Lean More about  Alejandra Hidalgo here. Check out her Facebook page, too!
Presented by the International Foundation for Women Artists.


 

 Interview in French

Alejandra Hidalgo est entrée dans le monde de la création par  différentes portes comme la poésie, la performance ou la photographie. Après beaucoup de temps et de persévérance, elle semble avoir trouvé dans l’installation  ce qui lui correspond.

En 2003, il lui  a été demandé d’habiter l’espace d’une maison de deux étages. Ce qui s’intitulera «Dans un autre temps…” lui prendra deux mois de travail, de recherche  et 7000 tortillas cuites. C’est une installation monumentale sans formes bien précises, mais dont les branches jouent, sortent, se propagent dans les moindres  recoins de l’espace. Ce travail a créé une certaine controverse. Dans un pays comme le Guatemala, où 40% des enfants de moins de 5 ans souffrent de malnutrition chronique, certaines personnes n’ont pas  compris l’utilisation  de cet aliment de base au  Guatemala, exposé pendant un moment puis jeté à la poubelle. Alejandra a insisté sur le fait que son travail était un hommage à la culture guatémaltèque et aux milliers de femmes  cuisinant quotidiennement des tortillas. Valide ou non telle est la question.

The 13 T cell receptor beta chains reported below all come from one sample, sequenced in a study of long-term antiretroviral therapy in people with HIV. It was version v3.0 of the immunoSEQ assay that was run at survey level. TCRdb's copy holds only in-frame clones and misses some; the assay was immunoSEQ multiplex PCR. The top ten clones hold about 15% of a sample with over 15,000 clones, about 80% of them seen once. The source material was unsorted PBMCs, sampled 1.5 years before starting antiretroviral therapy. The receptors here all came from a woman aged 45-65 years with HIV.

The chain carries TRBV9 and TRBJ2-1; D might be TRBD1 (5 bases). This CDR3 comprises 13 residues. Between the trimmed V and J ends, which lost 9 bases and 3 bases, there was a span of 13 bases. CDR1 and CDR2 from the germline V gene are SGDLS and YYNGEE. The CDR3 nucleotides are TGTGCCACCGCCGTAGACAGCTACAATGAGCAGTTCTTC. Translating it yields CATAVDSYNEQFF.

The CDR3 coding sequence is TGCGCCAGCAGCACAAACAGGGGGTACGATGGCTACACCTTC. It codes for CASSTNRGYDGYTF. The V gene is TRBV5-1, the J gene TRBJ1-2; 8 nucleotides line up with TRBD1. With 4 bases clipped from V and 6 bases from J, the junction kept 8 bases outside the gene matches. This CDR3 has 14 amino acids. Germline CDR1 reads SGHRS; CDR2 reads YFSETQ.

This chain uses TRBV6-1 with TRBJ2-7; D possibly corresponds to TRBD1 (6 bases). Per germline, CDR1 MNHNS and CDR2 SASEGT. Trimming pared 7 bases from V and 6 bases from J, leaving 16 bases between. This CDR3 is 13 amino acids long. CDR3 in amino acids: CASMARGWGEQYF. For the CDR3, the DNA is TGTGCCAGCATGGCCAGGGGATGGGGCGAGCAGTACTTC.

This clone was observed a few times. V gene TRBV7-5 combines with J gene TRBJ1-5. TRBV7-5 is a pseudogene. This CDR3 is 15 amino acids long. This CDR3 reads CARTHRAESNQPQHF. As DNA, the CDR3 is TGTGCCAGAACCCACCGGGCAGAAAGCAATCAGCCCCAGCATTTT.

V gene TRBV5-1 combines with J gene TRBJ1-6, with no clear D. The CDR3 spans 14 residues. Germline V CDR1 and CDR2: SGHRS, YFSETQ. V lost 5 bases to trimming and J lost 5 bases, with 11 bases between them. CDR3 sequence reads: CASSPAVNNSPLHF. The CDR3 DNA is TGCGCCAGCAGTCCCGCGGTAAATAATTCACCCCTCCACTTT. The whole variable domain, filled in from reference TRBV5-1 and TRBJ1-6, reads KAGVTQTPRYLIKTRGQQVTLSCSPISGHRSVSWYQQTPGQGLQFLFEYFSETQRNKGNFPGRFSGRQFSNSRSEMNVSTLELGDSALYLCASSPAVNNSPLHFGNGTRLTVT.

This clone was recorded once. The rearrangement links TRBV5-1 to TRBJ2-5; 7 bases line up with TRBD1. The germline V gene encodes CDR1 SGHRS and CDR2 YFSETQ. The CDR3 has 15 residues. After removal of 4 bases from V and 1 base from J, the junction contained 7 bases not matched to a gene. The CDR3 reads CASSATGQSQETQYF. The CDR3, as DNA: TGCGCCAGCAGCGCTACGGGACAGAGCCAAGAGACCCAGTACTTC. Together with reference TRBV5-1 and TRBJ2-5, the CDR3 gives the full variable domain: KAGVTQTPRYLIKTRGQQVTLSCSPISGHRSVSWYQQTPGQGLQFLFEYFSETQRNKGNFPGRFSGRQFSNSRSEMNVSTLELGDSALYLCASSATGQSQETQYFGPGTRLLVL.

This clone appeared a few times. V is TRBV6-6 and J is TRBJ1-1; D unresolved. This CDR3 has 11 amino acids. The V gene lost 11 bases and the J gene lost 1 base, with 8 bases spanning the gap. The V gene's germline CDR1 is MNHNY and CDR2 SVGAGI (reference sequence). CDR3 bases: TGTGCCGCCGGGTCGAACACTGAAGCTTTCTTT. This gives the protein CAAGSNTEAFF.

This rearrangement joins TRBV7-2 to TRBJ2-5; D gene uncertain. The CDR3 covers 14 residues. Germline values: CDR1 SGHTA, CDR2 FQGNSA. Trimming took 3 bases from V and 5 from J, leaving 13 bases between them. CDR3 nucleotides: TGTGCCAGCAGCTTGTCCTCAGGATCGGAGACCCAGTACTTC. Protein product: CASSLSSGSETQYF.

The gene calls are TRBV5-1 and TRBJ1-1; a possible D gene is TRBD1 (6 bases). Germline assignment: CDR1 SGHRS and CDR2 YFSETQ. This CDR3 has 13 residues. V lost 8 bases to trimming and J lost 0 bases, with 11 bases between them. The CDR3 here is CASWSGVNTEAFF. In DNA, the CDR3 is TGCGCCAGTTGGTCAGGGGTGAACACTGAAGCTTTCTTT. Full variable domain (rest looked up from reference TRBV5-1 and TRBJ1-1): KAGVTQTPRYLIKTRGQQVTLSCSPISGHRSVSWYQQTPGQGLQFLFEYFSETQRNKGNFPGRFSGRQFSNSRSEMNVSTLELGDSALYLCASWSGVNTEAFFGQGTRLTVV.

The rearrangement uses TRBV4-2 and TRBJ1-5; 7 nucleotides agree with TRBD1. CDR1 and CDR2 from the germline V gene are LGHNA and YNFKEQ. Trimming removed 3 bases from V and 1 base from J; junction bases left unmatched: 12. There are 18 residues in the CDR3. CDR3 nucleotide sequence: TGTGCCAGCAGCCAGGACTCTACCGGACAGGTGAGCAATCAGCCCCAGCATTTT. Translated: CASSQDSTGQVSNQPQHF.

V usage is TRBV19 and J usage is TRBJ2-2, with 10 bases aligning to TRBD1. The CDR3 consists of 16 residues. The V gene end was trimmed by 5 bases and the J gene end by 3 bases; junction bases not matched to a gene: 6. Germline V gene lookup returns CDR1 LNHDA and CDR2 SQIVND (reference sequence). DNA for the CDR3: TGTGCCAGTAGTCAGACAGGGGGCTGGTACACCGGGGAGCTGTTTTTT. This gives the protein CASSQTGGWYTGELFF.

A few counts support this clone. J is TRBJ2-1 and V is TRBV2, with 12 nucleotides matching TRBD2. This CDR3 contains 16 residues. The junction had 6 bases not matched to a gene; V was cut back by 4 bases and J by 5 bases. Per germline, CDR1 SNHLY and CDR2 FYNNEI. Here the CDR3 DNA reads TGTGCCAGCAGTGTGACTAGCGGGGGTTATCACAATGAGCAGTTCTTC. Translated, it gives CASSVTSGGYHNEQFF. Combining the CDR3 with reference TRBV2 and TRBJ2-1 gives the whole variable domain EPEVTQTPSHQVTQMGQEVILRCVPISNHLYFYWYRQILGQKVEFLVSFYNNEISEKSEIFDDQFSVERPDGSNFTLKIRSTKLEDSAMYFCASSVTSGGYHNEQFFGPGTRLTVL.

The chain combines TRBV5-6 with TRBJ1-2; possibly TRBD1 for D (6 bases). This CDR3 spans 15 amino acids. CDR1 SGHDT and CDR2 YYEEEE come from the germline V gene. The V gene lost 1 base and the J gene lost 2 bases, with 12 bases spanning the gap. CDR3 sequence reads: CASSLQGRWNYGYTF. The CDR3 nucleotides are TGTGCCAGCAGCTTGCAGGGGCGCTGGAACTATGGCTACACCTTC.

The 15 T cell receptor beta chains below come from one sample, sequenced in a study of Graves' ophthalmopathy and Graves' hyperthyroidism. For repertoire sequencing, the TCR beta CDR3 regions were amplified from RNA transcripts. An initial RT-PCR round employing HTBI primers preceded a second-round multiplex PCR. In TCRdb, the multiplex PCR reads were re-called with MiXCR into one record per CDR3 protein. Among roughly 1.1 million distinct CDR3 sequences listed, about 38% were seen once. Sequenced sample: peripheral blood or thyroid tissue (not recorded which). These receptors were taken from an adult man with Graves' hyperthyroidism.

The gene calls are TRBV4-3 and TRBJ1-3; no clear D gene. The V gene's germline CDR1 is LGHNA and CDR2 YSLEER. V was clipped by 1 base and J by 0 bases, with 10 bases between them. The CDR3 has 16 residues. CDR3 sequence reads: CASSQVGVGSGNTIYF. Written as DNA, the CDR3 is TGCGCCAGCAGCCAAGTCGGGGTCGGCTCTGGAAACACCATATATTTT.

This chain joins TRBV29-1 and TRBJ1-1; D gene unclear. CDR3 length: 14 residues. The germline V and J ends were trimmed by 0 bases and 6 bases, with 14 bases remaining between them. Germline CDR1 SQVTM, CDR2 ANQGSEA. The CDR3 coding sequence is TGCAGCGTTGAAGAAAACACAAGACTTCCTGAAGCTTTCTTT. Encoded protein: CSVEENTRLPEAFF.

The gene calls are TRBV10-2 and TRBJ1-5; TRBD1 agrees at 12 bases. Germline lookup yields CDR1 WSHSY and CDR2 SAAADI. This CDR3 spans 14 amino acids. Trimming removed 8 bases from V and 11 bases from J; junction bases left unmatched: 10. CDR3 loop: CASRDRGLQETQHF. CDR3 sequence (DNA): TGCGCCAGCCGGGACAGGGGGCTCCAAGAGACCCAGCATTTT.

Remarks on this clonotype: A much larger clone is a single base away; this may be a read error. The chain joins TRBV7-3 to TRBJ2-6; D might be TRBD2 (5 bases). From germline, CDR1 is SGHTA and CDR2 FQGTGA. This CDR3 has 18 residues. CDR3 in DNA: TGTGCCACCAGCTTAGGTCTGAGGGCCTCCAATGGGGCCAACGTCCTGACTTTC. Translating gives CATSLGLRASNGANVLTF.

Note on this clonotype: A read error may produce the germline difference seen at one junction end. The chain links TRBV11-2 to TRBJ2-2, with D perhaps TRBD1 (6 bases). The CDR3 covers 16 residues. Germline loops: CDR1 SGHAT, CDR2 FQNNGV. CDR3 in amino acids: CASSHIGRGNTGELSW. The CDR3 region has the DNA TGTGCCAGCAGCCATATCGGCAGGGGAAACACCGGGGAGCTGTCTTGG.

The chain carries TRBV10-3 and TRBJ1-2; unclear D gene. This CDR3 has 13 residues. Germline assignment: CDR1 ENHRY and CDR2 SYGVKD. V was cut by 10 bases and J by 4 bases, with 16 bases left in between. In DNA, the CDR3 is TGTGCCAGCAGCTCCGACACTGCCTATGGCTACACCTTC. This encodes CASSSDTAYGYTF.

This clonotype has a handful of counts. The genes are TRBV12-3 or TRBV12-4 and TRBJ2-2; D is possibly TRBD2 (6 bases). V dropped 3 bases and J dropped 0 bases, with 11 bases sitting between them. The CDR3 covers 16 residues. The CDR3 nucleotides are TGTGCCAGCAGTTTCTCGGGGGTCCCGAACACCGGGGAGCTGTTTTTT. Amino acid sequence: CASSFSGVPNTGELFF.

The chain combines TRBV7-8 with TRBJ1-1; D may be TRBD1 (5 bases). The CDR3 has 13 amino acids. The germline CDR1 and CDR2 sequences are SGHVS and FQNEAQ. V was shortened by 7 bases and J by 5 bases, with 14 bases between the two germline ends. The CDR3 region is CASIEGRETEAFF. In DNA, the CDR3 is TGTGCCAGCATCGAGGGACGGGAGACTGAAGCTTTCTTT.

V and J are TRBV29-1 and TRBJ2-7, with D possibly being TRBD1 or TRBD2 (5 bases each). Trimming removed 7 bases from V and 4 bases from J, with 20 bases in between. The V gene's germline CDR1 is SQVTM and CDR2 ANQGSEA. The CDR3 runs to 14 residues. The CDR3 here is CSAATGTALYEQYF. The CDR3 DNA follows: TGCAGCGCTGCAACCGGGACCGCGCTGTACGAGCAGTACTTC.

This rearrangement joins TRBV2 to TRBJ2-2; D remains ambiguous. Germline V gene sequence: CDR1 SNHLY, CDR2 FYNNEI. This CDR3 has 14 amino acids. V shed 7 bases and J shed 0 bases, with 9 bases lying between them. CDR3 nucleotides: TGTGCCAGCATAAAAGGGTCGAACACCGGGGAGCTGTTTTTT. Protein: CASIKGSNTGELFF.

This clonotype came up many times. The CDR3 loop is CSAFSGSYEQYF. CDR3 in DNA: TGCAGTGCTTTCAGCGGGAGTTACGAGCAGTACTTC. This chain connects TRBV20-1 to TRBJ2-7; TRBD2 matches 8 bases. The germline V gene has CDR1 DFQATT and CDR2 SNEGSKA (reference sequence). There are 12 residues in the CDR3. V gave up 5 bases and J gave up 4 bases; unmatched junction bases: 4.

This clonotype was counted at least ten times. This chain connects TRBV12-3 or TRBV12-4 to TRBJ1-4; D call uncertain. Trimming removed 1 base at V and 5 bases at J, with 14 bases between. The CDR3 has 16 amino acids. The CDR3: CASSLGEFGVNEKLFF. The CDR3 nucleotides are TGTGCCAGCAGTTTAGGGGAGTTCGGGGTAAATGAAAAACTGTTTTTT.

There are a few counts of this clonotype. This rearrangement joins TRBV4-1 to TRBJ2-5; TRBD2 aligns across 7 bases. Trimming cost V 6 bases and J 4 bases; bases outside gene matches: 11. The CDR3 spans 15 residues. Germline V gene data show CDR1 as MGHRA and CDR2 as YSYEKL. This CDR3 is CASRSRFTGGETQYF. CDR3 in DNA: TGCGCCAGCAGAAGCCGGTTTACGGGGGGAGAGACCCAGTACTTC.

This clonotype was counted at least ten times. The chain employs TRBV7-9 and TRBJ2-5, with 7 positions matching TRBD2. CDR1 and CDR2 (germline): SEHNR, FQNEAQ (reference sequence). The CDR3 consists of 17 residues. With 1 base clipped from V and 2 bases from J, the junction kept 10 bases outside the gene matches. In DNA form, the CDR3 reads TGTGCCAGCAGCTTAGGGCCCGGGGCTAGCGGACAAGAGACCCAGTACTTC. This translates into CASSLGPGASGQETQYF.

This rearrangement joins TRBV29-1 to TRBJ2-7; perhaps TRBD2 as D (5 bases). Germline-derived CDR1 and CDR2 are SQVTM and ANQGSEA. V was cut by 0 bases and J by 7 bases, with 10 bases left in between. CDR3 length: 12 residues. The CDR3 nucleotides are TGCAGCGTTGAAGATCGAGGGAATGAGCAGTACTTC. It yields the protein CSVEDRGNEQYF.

Elle s’en inspirera de nouveau en 2015 dans une installation intitulée “Onirique” dans une exposition proposée par la fondation G & T, ” Le  rêve interrompu.” Prenant la forme d’une spirale venant de la terre vers le haut, les rêves se transforment , ils nous transforment et nous gardent constamment en mouvement, sortant d’un point et gradissant, se développant.  Elle redéfinit dans ce travail la structure, les barrières expérimentales dans un espace limité lui donnant la forme d’un arbre et cela inconsciemment  comme elle le déclare. Dans la religion chrétienne, l’arbre est le symbole de la connaissance, du bien et du mal et dans la culture maya  par la Ceiba,  l’arbre sacré, de la fierté de la civilisation Maya.